5. Default template settings

Class templates allow you to set default values for template parameters.


template <class TYPE = int, int NMAX = 10> class Vector { private: int size; TYPE v[NMAX]; ... }; Vector<> v;

Validation of the default argument for a template parameter is performed if and only if the default argument is actually used.

6. Specialization

By default, a template provides a single definition that should be used for all template parameters or combinations of template parameters. This doesn't always make sense to the template developer. For example, you might need different implementations for template parameters that are pointers and parameters that are not pointers. You can solve these problems by providing alternative template definitions and allowing the compiler to make a choice based on the template parameters specified when you used it. These alternate pattern definitions are called custom specializations.

For example, you can define a separate abs function for a template parameter of a char type by specifying an explicit description of the function for that type.
template <> char abs<char>(char x) { return x; }

Let's look at another example. We wrote a vector template, but the pointer parameters require different processing algorithms. In this case, you can also define a separate specialization. First, let's define the specialization of the vector for pointers to void.
template <> class Vector<void*> { ... };

You can now use this specialization as a common implementation for all pointer vectors.

Vector<void*> is a full specialization. That is, there is no template parameter that should be set or that would be displayed during instantiation. This specialization is used with vectors declared as follows:


Vector<void*> vpv;

To determine the specialization that is used for any pointer vector and only for pointer vectors, we will need partial specialization.


template <class T> class Vector<T*> { ... };

The specialization sample <T*> after the name means that this specialization must be used for each type of pointer, that is, this definition is used for each Vector whose template parameter can be expressed as T*.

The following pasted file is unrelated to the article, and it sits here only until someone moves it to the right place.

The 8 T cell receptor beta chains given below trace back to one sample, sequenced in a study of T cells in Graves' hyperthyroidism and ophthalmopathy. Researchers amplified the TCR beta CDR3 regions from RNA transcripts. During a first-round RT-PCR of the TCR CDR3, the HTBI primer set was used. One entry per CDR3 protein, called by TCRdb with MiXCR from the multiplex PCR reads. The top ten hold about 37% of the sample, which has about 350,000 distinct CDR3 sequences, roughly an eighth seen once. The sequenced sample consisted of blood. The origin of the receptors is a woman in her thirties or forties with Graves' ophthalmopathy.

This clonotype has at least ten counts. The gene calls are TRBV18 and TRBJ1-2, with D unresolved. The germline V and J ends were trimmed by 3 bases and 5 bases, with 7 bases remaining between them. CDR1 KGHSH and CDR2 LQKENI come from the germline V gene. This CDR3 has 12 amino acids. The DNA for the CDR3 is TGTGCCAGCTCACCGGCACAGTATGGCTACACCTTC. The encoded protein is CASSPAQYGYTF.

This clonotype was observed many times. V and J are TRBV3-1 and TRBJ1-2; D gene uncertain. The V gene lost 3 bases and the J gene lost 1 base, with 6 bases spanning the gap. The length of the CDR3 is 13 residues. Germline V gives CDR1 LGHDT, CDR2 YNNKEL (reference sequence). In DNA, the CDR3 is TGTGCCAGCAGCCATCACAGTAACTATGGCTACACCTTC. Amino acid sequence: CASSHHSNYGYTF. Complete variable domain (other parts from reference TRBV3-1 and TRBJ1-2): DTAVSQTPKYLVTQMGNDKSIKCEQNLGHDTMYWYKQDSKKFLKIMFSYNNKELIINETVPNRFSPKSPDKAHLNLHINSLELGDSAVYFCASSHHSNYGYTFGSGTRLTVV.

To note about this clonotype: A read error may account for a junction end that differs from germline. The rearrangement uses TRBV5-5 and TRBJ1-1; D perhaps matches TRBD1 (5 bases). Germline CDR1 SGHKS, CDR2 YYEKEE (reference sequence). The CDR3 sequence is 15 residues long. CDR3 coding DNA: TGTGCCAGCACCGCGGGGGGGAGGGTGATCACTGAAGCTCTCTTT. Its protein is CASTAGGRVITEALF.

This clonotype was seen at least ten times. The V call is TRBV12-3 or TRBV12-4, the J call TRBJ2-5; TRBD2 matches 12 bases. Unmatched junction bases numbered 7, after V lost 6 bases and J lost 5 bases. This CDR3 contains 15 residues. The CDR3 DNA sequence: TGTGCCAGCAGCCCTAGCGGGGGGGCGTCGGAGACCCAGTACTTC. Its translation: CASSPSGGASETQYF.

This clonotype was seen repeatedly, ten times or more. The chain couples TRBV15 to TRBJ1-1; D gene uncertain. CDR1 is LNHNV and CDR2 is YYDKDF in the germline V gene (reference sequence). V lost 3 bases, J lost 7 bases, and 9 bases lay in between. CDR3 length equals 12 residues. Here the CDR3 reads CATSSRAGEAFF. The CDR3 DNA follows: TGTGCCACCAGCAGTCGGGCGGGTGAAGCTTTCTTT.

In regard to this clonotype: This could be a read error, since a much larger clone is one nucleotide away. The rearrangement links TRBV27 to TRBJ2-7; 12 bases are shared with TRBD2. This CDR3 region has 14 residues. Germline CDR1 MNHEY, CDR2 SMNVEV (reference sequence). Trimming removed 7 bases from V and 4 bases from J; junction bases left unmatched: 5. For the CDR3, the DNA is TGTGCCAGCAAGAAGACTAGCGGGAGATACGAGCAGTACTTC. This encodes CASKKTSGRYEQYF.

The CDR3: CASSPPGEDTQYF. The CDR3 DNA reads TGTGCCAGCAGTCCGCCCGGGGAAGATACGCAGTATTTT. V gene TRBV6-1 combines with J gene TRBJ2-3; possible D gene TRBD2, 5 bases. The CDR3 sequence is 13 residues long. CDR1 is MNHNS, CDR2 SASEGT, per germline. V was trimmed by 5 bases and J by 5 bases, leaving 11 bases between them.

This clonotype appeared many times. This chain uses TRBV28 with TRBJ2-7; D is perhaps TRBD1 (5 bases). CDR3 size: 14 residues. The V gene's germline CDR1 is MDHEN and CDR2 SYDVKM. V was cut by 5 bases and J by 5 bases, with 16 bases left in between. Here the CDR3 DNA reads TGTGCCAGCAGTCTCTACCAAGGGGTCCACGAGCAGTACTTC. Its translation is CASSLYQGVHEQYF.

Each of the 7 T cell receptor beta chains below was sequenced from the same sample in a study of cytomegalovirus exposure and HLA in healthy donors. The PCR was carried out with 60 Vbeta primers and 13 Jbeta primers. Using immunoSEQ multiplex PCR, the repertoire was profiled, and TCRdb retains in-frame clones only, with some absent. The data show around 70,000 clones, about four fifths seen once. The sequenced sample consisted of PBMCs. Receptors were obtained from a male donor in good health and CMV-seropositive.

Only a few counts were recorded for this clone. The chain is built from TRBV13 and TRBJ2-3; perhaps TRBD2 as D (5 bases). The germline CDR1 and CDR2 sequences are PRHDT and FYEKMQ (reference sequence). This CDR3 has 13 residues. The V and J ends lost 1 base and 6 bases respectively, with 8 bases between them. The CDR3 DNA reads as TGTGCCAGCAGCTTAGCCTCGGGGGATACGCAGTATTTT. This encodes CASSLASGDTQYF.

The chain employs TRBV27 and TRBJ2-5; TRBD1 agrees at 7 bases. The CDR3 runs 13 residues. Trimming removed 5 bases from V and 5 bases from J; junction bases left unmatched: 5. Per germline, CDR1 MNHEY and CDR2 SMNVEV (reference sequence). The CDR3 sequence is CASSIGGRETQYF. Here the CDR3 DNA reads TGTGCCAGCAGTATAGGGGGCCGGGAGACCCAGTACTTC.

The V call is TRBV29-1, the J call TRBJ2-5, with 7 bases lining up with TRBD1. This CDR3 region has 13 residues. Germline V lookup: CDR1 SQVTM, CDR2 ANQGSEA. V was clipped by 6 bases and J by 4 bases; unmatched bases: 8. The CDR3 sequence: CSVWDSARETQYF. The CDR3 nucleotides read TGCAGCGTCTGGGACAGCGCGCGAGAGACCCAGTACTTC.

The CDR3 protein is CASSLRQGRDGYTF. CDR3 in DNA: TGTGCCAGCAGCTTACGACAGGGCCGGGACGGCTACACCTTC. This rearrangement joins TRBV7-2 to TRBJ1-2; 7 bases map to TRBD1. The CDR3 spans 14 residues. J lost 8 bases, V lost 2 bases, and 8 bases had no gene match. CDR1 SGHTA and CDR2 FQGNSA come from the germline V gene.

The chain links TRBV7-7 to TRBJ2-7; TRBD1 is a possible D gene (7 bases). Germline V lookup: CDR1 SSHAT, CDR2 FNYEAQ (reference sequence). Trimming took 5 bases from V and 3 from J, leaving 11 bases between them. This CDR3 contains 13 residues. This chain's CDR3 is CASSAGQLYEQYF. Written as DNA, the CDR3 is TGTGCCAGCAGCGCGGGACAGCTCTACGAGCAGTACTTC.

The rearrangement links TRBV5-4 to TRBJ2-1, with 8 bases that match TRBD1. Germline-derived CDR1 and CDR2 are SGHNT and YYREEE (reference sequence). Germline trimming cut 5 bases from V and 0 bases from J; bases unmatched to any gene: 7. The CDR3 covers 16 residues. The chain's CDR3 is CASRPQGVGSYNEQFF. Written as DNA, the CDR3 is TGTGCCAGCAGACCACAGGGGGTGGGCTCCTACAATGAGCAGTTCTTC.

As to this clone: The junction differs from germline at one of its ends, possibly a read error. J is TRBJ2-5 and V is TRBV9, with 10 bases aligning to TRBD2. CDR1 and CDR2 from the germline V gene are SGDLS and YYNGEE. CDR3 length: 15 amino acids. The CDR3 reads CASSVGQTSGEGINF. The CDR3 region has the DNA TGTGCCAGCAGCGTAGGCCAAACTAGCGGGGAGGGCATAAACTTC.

template <class T> class Vector;
template <class T> class Vector<T*>;
template <> class Vector<void*>; 

A common template must be declared before any specialization.

All template specializations must be declared in the same namespace as the template itself.

One specialization is considered more specialized than another if each parameter list corresponding to the pattern of the first specialization also corresponds to the second specialization, but not vice versa.

template <class T> class Vector;
template <class T> class Vector<T*>;
template <> class Vector<void*>; 

A more specialized version will be preferred in object declarations, pointers, etc., as well as in overload resolution.

7. Use template parameters to select an algorithm

When developing general algorithms, such as sorting or comparing complex objects, such as a string or vector, the criterion for comparing the elements of the object must be specified when performing a specific operation. For example, two different sorting sequences (character numbering methods) are used to compare strings that contain Swedish letters. Therefore, any general solution needs to be expressed in general terms that can be defined not only for a particular type.


template <class T> class String
 { ... };

template <class T, class C> int Compare(const String<T>& s1, const String<T>& s2)
 {
   for (int i = 0; i < s1.Lenght() && i < s2.Lenght(); i++)
    if (!C::eq(s1[i], s2[i]))
     return C::lt(s1[i], s2[i]) ? -1 : 1;
   return s1.Lenght() - s2.Lenght();
  }

template <class T> class UsualCompare
 { public:
    static int eq(T x, T y) { return x == y; }
    static int lt(T x, T y) { return x < y;  }
  };

template <class T> class CompareNoCase
 { public:
    static int eq(T x, T y) { return 0; }
    static int lt(T x, T y) { return 0; }